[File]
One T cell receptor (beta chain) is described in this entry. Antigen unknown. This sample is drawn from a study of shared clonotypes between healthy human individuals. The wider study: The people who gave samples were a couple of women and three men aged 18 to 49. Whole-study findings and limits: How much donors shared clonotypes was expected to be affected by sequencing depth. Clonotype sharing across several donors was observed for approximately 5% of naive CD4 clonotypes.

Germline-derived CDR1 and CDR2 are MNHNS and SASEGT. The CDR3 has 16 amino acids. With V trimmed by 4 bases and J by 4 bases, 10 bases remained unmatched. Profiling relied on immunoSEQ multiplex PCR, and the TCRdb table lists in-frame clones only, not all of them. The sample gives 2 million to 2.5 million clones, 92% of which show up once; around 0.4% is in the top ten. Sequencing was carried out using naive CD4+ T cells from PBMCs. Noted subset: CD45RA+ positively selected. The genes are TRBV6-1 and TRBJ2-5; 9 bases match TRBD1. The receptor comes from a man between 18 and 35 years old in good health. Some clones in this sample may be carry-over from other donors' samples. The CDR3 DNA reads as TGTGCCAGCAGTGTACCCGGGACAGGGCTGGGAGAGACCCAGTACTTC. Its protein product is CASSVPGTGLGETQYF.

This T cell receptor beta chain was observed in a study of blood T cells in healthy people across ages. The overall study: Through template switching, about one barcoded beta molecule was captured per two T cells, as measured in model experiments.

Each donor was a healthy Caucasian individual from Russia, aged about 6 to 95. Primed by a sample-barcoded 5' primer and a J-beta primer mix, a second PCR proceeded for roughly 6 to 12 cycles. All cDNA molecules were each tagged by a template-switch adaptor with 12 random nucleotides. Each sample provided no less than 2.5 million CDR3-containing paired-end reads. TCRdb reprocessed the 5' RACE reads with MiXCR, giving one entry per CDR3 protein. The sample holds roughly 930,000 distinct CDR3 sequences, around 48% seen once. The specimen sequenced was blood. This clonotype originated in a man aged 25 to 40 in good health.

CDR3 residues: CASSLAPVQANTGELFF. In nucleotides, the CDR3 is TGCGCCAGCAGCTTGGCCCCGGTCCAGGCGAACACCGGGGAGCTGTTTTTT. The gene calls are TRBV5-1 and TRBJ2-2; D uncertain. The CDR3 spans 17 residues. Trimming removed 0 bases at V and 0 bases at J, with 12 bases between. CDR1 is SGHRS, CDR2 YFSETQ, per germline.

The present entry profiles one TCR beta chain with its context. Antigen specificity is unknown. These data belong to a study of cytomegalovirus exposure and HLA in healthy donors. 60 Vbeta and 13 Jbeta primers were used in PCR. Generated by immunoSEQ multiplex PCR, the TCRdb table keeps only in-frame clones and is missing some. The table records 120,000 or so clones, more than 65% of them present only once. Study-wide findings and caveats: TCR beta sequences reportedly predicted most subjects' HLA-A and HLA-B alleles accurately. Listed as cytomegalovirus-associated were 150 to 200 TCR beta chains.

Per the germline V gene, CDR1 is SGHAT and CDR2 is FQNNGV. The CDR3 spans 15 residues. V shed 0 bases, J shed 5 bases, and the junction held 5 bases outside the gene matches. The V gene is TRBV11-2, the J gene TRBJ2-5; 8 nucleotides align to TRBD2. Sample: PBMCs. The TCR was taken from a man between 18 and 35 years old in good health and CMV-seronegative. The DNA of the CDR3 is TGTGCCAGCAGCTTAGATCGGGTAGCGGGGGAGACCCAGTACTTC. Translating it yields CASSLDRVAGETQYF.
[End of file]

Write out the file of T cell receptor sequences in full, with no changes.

One T cell receptor (beta chain) is described in this entry. Antigen unknown. This sample is drawn from a study of shared clonotypes between healthy human individuals. The wider study: The people who gave samples were a couple of women and three men aged 18 to 49. Whole-study findings and limits: How much donors shared clonotypes was expected to be affected by sequencing depth. Clonotype sharing across several donors was observed for approximately 5% of naive CD4 clonotypes.

Germline-derived CDR1 and CDR2 are MNHNS and SASEGT. The CDR3 has 16 amino acids. With V trimmed by 4 bases and J by 4 bases, 10 bases remained unmatched. Profiling relied on immunoSEQ multiplex PCR, and the TCRdb table lists in-frame clones only, not all of them. The sample gives 2 million to 2.5 million clones, 92% of which show up once; around 0.4% is in the top ten. Sequencing was carried out using naive CD4+ T cells from PBMCs. Noted subset: CD45RA+ positively selected. The genes are TRBV6-1 and TRBJ2-5; 9 bases match TRBD1. The receptor comes from a man between 18 and 35 years old in good health. Some clones in this sample may be carry-over from other donors' samples. The CDR3 DNA reads as TGTGCCAGCAGTGTACCCGGGACAGGGCTGGGAGAGACCCAGTACTTC. Its protein product is CASSVPGTGLGETQYF.

This T cell receptor beta chain was observed in a study of blood T cells in healthy people across ages. The overall study: Through template switching, about one barcoded beta molecule was captured per two T cells, as measured in model experiments.

Each donor was a healthy Caucasian individual from Russia, aged about 6 to 95. Primed by a sample-barcoded 5' primer and a J-beta primer mix, a second PCR proceeded for roughly 6 to 12 cycles. All cDNA molecules were each tagged by a template-switch adaptor with 12 random nucleotides. Each sample provided no less than 2.5 million CDR3-containing paired-end reads. TCRdb reprocessed the 5' RACE reads with MiXCR, giving one entry per CDR3 protein. The sample holds roughly 930,000 distinct CDR3 sequences, around 48% seen once. The specimen sequenced was blood. This clonotype originated in a man aged 25 to 40 in good health.

CDR3 residues: CASSLAPVQANTGELFF. In nucleotides, the CDR3 is TGCGCCAGCAGCTTGGCCCCGGTCCAGGCGAACACCGGGGAGCTGTTTTTT. The gene calls are TRBV5-1 and TRBJ2-2; D uncertain. The CDR3 spans 17 residues. Trimming removed 0 bases at V and 0 bases at J, with 12 bases between. CDR1 is SGHRS, CDR2 YFSETQ, per germline.

The present entry profiles one TCR beta chain with its context. Antigen specificity is unknown. These data belong to a study of cytomegalovirus exposure and HLA in healthy donors. 60 Vbeta and 13 Jbeta primers were used in PCR. Generated by immunoSEQ multiplex PCR, the TCRdb table keeps only in-frame clones and is missing some. The table records 120,000 or so clones, more than 65% of them present only once. Study-wide findings and caveats: TCR beta sequences reportedly predicted most subjects' HLA-A and HLA-B alleles accurately. Listed as cytomegalovirus-associated were 150 to 200 TCR beta chains.

Per the germline V gene, CDR1 is SGHAT and CDR2 is FQNNGV. The CDR3 spans 15 residues. V shed 0 bases, J shed 5 bases, and the junction held 5 bases outside the gene matches. The V gene is TRBV11-2, the J gene TRBJ2-5; 8 nucleotides align to TRBD2. Sample: PBMCs. The TCR was taken from a man between 18 and 35 years old in good health and CMV-seronegative. The DNA of the CDR3 is TGTGCCAGCAGCTTAGATCGGGTAGCGGGGGAGACCCAGTACTTC. Translating it yields CASSLDRVAGETQYF.